Like the old Soviet Regime, certain market regimes seem to be entrenched so thoroughly, that it is impossible to visualize any mechanism, by which they can be dislodged. But the Soviet Union fell and did so in a fashion few could have foreseen.
Until only a few years ago, Japan appeared to be caught in the never-ending purgatory of deflation, sagging growth and capital markets, and meaningless reform promises. In 2012, the current account surplus was not scheduled to elapse for a few more years, and the market flows, according to strategists, continued to support the yen. And then the sudden collapse of DPJ and Abenomics. You know the story.
And you also know the story of the Swiss Franc. First it was immovably pegged at a too weak 1.20 exchange rate to the euro. Then the immovable and indestructible peg suddenly evanesced. The franc briefly rallied above parity, which was way too strong. It appeared that the SNB had no means to control the currency appreciation. Until they did. And guess what? EURCHF drifted to somewhere in between 1.00 and 1.20. Probably where it should have been to begin with.
You probably can see where I am going with that. If general economic principles and historical patterns dictate that something has to happen, it probably will. Even if you see no possible mechanism to drive the transition.
Which, of course, brings us to China. In my post
from June 13, 2015,
I reviewed a book by John Mauldin and Worth Wray A Great Leap Forward?
I conceded that both China bulls and bears were making strong points. And with regards to currency I was giving heed to both those who said that a massive devaluation was inevitable and those who pointed out the imminent deval was neither necessary nor in the interest of the government.
There were few precedents to establish how price and credit overextensions unwind in tightly controlled communist/capitalist markets.
Personally though, I leaned to the bearish case for both equities and currency, based on the historical pattern for countries with credit growth excesses. Until proven wrong, I had to assume that the “what” of the equities correction and currency deval, even if I didn’t know the “how”.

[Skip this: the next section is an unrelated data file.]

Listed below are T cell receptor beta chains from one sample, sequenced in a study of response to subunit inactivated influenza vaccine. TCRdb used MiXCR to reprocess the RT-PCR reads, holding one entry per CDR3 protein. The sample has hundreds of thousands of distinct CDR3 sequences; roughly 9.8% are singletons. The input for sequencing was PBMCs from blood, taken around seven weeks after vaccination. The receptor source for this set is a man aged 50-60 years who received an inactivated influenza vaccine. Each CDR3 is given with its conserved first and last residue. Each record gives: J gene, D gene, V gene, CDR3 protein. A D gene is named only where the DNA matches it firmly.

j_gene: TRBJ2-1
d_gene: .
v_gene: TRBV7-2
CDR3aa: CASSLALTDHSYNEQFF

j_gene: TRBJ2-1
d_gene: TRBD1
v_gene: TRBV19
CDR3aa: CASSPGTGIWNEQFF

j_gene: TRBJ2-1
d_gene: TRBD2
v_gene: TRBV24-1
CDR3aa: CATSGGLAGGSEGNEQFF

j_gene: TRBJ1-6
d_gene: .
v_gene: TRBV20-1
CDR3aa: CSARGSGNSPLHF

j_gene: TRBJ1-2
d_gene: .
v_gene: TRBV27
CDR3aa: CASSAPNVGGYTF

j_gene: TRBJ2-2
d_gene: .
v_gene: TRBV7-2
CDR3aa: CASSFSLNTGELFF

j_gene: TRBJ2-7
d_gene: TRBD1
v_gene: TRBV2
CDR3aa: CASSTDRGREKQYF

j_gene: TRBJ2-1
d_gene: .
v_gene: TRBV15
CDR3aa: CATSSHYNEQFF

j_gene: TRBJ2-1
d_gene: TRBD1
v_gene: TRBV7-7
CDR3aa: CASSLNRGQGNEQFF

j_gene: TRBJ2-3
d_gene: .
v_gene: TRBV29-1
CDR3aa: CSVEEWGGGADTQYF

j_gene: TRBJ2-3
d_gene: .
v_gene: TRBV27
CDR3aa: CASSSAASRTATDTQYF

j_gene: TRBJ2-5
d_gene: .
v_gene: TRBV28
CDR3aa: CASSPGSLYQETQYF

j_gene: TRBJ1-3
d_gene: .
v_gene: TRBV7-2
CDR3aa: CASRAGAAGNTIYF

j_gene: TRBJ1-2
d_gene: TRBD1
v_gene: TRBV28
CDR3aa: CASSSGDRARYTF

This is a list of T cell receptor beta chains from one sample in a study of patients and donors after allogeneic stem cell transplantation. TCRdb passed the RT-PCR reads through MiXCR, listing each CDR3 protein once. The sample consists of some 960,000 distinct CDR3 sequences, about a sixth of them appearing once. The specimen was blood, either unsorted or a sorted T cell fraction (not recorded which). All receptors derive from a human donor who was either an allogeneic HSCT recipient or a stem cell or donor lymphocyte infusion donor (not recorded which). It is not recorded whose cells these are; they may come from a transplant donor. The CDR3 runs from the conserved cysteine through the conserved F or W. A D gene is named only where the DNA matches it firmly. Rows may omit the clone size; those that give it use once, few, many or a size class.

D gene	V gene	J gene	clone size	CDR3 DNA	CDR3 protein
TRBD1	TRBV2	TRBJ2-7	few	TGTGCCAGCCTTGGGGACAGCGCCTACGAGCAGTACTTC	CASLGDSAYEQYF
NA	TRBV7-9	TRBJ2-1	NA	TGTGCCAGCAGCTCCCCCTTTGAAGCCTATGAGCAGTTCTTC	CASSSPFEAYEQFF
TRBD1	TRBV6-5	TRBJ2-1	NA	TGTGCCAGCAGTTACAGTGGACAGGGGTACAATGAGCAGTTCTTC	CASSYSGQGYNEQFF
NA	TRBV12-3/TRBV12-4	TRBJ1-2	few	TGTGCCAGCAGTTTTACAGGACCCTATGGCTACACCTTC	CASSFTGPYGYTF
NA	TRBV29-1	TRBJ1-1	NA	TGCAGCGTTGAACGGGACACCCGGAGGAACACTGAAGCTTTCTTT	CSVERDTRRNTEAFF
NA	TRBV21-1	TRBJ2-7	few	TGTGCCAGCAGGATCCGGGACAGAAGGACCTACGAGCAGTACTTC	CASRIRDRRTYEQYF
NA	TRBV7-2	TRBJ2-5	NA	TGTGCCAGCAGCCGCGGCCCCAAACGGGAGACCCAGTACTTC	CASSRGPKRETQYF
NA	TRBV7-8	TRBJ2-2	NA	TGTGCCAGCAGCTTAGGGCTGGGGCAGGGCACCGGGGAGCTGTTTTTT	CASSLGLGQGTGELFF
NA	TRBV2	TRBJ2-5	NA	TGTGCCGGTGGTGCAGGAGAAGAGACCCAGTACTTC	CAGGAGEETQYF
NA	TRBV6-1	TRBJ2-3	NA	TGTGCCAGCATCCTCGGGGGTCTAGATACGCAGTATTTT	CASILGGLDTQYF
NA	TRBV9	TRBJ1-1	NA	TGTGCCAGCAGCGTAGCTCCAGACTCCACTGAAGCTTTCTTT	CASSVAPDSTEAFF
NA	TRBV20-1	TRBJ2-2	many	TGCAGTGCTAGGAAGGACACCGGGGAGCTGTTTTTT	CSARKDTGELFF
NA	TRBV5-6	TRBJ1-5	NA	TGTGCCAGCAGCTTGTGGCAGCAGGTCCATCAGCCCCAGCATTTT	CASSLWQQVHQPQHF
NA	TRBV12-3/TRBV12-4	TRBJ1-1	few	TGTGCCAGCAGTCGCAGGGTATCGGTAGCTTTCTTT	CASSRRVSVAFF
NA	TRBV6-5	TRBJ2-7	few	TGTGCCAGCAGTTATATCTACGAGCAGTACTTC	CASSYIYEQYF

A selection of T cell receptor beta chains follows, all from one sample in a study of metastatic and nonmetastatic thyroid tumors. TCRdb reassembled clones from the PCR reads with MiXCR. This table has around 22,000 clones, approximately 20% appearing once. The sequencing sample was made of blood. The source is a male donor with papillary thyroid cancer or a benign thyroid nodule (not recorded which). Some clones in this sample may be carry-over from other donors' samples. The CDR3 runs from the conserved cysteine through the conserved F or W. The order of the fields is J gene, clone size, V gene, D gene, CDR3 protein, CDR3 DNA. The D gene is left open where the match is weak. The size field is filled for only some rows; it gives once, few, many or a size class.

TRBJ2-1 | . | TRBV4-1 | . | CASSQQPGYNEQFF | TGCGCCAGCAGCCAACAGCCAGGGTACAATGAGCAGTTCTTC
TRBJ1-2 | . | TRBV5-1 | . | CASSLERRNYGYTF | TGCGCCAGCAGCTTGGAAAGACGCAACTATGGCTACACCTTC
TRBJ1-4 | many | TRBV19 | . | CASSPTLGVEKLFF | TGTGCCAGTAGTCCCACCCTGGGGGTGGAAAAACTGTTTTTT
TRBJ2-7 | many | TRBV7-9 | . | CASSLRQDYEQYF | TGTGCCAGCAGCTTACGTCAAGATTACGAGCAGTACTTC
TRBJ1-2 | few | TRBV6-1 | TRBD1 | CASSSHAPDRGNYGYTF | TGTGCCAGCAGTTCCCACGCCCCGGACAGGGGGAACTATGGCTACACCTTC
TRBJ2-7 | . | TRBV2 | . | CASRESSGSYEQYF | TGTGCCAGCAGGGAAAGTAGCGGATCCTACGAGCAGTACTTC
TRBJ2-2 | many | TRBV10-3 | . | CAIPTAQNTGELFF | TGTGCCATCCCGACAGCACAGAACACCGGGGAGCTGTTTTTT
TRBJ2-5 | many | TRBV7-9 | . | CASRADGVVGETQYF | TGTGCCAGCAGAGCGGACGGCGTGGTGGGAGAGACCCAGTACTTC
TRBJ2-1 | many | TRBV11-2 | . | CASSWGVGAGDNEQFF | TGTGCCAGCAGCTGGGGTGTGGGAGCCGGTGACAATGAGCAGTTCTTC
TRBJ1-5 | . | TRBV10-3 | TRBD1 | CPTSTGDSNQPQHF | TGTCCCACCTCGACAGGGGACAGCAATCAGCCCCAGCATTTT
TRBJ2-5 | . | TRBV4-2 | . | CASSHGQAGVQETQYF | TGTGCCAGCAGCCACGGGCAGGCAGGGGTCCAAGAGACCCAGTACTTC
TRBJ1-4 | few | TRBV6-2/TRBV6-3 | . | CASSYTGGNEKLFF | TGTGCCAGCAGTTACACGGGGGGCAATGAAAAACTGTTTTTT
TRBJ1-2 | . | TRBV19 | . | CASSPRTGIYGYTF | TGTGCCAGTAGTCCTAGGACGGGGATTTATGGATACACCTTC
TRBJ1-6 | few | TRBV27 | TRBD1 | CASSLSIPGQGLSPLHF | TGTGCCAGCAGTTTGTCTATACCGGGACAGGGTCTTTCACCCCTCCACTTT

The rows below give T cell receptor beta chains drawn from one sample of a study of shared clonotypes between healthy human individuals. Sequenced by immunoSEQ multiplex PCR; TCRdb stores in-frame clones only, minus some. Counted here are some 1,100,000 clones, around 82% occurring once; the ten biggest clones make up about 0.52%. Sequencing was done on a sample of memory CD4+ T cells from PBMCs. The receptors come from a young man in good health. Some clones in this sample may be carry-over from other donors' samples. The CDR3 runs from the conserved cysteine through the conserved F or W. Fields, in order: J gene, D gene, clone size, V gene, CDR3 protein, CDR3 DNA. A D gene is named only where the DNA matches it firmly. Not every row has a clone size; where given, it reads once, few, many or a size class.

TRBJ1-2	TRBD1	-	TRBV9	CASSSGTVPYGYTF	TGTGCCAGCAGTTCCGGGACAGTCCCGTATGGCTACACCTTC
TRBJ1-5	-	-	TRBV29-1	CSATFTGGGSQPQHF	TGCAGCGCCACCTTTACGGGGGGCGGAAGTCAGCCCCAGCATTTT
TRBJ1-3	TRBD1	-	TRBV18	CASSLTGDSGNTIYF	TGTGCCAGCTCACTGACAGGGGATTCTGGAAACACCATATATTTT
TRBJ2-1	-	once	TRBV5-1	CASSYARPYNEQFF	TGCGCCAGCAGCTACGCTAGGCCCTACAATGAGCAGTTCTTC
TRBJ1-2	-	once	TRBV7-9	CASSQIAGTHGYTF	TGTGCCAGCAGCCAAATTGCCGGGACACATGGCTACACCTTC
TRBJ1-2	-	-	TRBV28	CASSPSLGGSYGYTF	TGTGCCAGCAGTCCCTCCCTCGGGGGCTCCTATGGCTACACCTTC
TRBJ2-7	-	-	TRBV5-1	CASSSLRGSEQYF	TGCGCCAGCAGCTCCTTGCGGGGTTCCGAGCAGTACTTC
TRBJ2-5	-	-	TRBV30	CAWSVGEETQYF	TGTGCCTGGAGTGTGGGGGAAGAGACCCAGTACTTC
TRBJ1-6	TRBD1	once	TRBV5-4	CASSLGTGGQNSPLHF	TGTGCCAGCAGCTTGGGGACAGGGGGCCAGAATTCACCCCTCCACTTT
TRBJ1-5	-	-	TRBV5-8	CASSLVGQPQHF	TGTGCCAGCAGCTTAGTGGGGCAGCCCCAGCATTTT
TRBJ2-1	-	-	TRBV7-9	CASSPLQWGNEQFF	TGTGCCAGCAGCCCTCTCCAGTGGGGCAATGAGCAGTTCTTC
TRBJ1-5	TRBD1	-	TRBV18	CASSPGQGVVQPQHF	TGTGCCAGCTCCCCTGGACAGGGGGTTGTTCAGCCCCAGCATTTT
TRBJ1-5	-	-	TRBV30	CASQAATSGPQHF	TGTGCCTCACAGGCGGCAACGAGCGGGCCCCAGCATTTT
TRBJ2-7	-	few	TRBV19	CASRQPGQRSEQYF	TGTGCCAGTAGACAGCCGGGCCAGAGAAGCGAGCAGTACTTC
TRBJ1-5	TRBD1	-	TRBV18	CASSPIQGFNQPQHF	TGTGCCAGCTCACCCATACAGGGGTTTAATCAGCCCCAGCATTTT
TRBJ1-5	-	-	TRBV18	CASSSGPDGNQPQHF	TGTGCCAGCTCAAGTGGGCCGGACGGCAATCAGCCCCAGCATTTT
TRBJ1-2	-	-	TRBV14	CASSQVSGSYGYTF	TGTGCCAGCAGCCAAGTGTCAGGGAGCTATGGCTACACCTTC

And given that I ALWAYS put my money where my mouth is, my strategy did not permit me not to trade accordingly.
It was not cheap and my timing was not perfect. And today it is too early to celebrate victory: all my gains are reversible.
Now what? Do I stick to my guns and expect more of the same?
If you were wondering why I haven’t posted any anything extensive on the RMB devaluation thus far (I suspect you have better things to do than to wonder why I don’t post): I had relatively little to contribute to the discussion. I don’t have a clear idea why they did what they did and what their long-term plan is.
So in the absence of such insights, I have to stick the fundamental principle which drove the China trade, as well as other examples above:
Unsustainable will not be sustained.
If you see a major dislocation what have to bet on it eventually being rectified, even if you fail to understand the mechanism of the shift.
One of the reasons I prefer simple directional trades is because the “what” of the market is often easier to discern than the “how”.
And with the respect to China, if (and that’s a big if) you believe that the major dislocations are still there, it is reasonable to assume that they won’t be fixed by a 5% currency move. And so, regardless of what the authorities may have in mind, the odds are skewed towards further devaluation.
Chart source: Yahoo! Finance
Image: The Unstoppable Wave by Theophilos Papadopoulos
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